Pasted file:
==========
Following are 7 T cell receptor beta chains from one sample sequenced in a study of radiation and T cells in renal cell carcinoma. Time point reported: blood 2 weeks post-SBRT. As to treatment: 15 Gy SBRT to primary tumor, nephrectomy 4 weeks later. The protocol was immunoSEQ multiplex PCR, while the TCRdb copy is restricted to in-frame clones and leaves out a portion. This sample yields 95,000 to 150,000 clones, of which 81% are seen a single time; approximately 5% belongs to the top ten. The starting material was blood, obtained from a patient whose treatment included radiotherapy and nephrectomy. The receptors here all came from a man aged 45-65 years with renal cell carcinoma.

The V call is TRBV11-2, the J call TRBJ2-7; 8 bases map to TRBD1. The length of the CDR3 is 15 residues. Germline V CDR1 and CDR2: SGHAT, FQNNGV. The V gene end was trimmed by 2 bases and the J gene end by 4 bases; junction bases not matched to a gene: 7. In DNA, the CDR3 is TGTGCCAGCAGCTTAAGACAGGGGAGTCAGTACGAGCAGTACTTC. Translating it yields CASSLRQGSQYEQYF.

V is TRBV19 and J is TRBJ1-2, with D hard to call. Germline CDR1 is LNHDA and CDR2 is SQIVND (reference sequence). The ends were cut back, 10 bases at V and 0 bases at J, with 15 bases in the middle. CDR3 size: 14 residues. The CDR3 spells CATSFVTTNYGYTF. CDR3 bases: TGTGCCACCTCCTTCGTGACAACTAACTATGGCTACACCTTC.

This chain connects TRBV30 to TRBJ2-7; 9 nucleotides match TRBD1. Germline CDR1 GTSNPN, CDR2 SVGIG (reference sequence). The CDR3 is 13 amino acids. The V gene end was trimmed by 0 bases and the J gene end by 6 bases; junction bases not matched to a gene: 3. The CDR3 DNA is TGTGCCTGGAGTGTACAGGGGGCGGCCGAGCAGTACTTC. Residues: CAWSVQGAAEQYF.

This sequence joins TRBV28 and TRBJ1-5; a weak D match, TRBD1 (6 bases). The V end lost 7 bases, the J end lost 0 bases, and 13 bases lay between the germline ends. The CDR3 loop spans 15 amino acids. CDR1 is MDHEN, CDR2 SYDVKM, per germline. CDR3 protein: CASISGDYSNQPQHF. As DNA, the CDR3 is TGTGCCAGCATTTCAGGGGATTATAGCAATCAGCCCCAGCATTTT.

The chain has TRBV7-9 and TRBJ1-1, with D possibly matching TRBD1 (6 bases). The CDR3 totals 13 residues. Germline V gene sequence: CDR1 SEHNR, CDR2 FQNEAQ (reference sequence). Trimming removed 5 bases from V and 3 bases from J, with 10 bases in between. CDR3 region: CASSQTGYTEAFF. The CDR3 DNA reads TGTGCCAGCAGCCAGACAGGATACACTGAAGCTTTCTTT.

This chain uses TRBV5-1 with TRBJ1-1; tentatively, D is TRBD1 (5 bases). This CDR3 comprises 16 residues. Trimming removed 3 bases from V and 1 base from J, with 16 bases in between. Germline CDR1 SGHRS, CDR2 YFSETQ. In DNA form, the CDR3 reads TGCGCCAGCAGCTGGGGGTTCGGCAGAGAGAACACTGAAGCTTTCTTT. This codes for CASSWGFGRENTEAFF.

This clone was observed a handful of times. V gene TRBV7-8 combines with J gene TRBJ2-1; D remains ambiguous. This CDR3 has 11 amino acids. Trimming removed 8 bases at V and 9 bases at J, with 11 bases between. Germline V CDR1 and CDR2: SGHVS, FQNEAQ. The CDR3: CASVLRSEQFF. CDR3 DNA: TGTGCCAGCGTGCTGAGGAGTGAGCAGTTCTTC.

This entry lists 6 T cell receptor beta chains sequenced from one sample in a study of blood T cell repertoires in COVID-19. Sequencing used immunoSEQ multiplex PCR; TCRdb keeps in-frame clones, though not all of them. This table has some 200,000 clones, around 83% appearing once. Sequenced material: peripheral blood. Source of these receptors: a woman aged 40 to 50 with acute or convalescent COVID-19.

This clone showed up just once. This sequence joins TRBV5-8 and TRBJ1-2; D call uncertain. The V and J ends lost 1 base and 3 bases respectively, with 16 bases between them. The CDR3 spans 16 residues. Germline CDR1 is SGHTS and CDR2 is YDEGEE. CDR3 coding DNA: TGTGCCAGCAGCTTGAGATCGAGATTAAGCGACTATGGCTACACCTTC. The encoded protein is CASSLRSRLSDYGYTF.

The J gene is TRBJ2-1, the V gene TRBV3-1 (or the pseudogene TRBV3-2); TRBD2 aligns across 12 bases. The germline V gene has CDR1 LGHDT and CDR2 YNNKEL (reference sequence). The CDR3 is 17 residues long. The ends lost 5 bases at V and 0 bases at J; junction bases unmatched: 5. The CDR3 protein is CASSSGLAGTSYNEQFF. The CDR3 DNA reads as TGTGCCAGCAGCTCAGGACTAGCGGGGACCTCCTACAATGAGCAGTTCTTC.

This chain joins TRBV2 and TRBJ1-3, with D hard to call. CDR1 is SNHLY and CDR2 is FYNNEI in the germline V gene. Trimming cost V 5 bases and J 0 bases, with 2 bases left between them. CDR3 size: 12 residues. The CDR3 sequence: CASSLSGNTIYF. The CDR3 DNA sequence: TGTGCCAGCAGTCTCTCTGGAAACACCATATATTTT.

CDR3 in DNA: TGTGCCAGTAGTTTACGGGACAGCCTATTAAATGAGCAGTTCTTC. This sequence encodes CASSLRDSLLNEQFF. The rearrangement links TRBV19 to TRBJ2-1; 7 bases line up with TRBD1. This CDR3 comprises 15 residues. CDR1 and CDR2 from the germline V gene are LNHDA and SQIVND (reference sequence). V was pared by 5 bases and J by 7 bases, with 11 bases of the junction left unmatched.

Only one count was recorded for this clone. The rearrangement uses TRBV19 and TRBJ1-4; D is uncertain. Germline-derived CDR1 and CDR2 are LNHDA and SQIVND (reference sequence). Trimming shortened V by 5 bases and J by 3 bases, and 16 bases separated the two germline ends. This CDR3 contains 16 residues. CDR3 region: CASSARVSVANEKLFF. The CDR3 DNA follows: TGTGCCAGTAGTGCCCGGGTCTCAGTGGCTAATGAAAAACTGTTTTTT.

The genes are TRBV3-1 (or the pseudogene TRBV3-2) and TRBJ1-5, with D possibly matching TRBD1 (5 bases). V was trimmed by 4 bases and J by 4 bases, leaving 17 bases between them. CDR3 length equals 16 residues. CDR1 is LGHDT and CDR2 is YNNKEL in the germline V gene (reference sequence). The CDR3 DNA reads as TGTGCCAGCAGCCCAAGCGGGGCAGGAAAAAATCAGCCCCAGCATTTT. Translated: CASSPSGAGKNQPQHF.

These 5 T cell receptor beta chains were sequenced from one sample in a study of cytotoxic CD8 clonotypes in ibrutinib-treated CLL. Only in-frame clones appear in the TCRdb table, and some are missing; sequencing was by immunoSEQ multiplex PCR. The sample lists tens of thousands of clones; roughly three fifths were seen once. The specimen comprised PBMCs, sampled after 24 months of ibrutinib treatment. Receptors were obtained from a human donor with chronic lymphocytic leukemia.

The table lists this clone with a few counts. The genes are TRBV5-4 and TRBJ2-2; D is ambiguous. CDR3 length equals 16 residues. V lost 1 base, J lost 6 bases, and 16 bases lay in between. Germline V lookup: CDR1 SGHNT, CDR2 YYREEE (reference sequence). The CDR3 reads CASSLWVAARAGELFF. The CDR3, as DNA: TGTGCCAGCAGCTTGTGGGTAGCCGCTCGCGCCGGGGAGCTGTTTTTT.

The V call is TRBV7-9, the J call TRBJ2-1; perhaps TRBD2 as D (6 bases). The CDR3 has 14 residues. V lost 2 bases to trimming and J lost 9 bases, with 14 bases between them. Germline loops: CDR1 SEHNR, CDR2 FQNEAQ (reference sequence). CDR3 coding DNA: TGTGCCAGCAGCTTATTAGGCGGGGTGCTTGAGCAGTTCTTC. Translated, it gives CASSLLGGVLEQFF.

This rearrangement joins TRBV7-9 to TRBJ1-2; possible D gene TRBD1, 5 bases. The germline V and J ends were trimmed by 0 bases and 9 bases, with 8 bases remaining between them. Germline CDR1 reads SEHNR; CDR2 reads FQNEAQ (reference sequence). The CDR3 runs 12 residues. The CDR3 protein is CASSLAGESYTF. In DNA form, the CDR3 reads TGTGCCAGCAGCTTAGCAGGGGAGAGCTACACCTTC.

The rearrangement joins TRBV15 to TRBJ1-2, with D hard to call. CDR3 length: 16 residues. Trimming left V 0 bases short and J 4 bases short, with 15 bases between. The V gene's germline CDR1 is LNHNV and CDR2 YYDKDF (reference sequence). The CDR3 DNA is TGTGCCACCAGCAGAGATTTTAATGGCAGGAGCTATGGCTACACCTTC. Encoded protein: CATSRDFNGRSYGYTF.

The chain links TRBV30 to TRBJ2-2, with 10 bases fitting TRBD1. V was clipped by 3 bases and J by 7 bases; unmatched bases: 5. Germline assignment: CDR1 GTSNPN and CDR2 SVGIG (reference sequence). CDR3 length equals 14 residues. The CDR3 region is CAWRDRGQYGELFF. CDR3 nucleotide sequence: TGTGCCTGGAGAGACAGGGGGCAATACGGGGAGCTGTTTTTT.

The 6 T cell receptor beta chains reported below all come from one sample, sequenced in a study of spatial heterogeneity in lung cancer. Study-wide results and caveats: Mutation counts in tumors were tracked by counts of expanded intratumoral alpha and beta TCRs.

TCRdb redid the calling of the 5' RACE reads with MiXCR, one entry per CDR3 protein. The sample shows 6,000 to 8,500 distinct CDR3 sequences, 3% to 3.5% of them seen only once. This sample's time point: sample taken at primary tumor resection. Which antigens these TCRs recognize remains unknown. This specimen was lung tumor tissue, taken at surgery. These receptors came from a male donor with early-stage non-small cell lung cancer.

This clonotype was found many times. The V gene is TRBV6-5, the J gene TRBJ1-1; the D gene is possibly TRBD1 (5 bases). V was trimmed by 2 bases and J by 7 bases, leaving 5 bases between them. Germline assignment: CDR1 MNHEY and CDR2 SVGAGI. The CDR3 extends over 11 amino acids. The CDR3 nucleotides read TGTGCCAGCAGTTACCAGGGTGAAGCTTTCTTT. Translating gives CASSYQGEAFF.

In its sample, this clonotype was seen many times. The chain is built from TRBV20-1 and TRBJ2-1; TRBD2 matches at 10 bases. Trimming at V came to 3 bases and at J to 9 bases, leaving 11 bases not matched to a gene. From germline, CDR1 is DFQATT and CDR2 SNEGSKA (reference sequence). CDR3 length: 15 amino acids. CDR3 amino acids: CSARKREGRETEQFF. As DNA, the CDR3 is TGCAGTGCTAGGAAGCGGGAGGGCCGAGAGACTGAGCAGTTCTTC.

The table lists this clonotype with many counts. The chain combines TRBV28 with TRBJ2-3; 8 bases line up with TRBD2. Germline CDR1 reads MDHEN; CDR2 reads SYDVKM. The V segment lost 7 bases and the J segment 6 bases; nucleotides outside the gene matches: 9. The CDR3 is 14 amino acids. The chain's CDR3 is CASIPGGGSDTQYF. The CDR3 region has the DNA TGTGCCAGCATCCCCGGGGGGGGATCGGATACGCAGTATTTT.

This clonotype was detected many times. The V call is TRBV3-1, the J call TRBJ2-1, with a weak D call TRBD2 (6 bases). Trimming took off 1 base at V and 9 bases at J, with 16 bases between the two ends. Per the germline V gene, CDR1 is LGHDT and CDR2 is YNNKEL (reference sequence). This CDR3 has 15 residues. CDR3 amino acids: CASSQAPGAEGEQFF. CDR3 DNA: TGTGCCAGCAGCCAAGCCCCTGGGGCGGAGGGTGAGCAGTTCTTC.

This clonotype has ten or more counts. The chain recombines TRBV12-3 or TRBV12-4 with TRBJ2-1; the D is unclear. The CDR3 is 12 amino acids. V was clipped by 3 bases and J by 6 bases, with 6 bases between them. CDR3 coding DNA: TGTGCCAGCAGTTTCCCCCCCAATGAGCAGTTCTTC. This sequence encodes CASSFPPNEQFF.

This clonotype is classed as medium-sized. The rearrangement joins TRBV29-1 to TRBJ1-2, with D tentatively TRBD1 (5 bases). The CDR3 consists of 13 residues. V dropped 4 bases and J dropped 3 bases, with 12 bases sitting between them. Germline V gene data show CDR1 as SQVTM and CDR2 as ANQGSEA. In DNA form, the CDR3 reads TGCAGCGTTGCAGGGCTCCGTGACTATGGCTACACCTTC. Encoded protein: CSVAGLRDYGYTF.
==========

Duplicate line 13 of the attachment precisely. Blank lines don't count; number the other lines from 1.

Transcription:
CDR3 in DNA: TGTGCCAGTAGTTTACGGGACAGCCTATTAAATGAGCAGTTCTTC. This sequence encodes CASSLRDSLLNEQFF. The rearrangement links TRBV19 to TRBJ2-1; 7 bases line up with TRBD1. This CDR3 comprises 15 residues. CDR1 and CDR2 from the germline V gene are LNHDA and SQIVND (reference sequence). V was pared by 5 bases and J by 7 bases, with 11 bases of the junction left unmatched.